Video Production/Editing a subtitle file with a text editor
Opening Editing and Saving Subtitle Files from a Text Editor[edit | edit source]
Video creators and distributors are starting to create subtitle files for their videos. These are transcripts with timecodes included. They are very useful as they can be played on a computer linked with the appropriate video file, so that the subtitles are displayed. They can also be used to create subtitles for DVDs. These subtitle files can be selected as needed when viewing a video, and do not need to be 'burnt on' to the video image as subtitles have been traditionally.
Translators can also use a simple text editor like NotePad, Word Pad, Text Edit etc to open, edit (ie translate) and save the timecoded transcription file to a different language version.
Windows[edit | edit source]
In Windows the simplest way to do this is with the NotePad program. You can open it in the Applications section of the Programs Menu.
When you have opened it you can select and substitute each line of text with the translation. Be careful not to alter any of the numbers listed in the first 2 lines of each caption.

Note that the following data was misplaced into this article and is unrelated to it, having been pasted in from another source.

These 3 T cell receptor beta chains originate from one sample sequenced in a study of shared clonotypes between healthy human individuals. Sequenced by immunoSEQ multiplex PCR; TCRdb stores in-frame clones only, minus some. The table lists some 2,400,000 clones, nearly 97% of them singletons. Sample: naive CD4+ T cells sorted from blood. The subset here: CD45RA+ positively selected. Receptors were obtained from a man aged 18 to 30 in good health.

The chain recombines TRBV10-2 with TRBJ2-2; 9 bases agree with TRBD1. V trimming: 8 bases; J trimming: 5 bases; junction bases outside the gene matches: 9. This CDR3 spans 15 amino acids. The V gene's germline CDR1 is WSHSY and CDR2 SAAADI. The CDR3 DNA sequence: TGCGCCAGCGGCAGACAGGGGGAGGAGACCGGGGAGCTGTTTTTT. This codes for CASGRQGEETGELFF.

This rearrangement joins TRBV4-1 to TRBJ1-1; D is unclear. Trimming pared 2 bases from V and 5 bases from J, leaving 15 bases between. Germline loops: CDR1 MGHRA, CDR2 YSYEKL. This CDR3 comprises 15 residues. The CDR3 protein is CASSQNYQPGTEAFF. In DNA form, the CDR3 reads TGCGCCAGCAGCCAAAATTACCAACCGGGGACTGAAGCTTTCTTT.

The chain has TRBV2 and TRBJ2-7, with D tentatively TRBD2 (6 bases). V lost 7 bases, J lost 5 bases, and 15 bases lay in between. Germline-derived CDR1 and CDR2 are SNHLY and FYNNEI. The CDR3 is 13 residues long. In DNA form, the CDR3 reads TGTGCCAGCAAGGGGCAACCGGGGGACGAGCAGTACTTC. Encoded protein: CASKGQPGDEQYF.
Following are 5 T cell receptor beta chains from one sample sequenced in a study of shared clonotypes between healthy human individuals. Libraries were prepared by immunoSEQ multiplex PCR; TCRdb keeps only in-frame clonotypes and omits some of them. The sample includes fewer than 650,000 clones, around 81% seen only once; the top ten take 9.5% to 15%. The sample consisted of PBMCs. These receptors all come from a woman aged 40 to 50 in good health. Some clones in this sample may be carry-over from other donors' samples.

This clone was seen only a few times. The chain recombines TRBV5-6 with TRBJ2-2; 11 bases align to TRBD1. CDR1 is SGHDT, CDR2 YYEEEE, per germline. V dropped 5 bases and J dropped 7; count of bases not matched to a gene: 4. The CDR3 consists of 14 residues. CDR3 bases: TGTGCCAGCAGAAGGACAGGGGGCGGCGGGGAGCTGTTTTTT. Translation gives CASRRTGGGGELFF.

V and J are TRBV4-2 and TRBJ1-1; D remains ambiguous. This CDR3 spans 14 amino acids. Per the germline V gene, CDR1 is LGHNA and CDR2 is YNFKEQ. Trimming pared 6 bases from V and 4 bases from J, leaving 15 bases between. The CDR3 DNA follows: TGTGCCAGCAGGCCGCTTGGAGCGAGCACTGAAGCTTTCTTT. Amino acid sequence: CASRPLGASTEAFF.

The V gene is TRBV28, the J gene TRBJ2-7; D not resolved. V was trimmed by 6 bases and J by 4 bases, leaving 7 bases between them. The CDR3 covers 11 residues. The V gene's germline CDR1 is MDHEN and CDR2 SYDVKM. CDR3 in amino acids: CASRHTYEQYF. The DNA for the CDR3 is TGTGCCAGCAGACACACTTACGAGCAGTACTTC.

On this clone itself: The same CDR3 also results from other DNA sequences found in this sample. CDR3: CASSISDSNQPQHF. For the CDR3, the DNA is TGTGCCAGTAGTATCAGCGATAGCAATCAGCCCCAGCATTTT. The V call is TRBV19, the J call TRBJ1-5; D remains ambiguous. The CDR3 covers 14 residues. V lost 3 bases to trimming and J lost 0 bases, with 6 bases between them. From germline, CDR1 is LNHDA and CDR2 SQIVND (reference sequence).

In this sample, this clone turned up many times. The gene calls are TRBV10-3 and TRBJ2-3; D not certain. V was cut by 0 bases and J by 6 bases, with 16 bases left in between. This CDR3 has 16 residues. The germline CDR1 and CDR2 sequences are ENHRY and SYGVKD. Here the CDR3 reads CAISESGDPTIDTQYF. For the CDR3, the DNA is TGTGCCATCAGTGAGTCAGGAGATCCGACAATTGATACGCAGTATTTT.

9 00:00:48,105 --> 00:00:51,573 But on the other hand, if you say that there will be a screening 10 00:00:51,574 --> 00:00:56,656 it's a whole different thing and a lot more people come.
9 00:00:48,105 --> 00:00:51,573 Maar als je vertelt dat er een video vertoond wordt 10 00:00:51,574 --> 00:00:56,656 dan is het iets heel anders en veel meer mensen komen er op af.
When the translation is finished you can save the file once more with a different name. Be sure to select from File Type, "Text Documents *.txt" - and give the file a *.srt extension as shown below. Then, for example, if the original is called transmission_xvid_700kps_mp3_128_en.srt and you have translated it to dutch you could call it transmission_xvid_700kps_mp3_128_nl.srt. It's good to include as much information as you can in the title of files to make it easier for internet distribution.
Other platforms[edit | edit source]
The same theory applies if you are using Word, or Word Pad, or a Mac Text Edit or similar programmes. Just make sure you save as a text file, with the language indicated in the name, and with the .srt extension.
The file can then be emailed to whoever needs it, or it may be possible to upload it to the page that the original was downloaded from.